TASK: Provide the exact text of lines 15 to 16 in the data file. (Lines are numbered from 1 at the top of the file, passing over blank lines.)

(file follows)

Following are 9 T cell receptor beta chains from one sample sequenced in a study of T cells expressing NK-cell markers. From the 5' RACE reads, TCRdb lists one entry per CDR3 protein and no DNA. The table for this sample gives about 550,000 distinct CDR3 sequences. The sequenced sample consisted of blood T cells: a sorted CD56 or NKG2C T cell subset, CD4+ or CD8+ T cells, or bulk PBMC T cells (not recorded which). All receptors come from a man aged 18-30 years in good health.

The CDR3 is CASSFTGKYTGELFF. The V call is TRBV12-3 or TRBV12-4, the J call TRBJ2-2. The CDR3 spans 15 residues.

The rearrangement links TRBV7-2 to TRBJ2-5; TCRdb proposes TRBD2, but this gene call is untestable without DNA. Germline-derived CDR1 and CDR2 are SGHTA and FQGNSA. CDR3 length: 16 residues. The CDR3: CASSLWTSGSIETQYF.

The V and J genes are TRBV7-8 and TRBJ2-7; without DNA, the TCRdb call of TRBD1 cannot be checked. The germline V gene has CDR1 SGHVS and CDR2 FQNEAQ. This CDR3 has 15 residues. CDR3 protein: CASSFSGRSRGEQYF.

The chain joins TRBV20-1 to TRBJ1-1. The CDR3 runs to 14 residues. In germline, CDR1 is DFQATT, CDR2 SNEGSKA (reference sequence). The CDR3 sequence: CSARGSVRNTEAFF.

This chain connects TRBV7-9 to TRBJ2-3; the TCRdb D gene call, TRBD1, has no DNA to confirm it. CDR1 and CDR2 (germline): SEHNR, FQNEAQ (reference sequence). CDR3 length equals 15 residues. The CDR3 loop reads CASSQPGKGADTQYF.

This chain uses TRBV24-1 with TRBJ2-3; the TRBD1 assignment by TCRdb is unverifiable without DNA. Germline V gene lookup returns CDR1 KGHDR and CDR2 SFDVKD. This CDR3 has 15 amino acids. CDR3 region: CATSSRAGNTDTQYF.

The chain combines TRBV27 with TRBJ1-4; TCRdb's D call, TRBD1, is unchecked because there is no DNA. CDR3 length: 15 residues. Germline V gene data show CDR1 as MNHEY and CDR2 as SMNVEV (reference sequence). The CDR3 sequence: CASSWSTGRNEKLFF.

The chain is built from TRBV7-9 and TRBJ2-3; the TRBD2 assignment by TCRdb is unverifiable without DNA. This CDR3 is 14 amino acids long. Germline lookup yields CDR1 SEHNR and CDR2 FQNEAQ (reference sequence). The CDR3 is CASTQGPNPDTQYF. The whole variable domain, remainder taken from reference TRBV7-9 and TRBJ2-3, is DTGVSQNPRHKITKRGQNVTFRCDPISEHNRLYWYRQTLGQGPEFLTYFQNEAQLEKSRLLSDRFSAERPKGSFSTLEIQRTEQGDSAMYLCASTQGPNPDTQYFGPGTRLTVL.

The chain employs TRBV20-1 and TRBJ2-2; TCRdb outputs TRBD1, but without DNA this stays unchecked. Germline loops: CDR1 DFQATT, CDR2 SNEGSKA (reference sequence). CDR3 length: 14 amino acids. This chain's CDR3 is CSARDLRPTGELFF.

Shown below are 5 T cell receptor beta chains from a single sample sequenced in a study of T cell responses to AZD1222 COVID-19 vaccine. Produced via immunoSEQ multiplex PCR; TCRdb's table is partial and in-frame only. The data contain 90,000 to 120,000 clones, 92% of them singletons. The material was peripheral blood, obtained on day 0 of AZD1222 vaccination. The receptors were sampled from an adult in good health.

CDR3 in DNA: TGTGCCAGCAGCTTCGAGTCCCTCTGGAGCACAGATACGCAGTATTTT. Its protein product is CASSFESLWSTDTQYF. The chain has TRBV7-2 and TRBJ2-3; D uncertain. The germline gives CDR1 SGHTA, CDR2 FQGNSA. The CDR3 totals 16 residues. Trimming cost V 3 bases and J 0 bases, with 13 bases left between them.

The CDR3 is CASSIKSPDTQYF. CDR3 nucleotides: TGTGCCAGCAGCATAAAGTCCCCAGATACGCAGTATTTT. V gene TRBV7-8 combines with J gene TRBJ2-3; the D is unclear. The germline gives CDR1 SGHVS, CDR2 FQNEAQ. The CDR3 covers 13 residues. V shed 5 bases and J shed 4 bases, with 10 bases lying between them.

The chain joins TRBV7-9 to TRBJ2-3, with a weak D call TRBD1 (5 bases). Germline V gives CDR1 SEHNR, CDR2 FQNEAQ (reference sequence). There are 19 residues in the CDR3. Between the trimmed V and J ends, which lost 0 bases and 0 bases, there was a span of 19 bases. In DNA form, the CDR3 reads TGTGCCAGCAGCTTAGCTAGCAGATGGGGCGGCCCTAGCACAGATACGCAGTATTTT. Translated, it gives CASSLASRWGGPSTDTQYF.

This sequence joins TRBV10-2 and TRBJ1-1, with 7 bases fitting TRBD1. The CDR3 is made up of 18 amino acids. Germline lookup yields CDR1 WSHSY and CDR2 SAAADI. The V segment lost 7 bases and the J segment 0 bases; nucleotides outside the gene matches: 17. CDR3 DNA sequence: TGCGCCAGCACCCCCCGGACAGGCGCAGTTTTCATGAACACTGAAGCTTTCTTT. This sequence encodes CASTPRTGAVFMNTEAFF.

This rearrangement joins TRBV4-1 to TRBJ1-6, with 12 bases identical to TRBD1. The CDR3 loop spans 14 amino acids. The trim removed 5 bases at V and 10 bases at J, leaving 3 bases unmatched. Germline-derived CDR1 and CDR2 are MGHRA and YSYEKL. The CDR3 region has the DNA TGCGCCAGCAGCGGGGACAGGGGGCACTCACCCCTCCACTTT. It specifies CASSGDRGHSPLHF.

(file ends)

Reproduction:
This sequence joins TRBV10-2 and TRBJ1-1, with 7 bases fitting TRBD1. The CDR3 is made up of 18 amino acids. Germline lookup yields CDR1 WSHSY and CDR2 SAAADI. The V segment lost 7 bases and the J segment 0 bases; nucleotides outside the gene matches: 17. CDR3 DNA sequence: TGCGCCAGCACCCCCCGGACAGGCGCAGTTTTCATGAACACTGAAGCTTTCTTT. This sequence encodes CASTPRTGAVFMNTEAFF.

This rearrangement joins TRBV4-1 to TRBJ1-6, with 12 bases identical to TRBD1. The CDR3 loop spans 14 amino acids. The trim removed 5 bases at V and 10 bases at J, leaving 3 bases unmatched. Germline-derived CDR1 and CDR2 are MGHRA and YSYEKL. The CDR3 region has the DNA TGCGCCAGCAGCGGGGACAGGGGGCACTCACCCCTCCACTTT. It specifies CASSGDRGHSPLHF.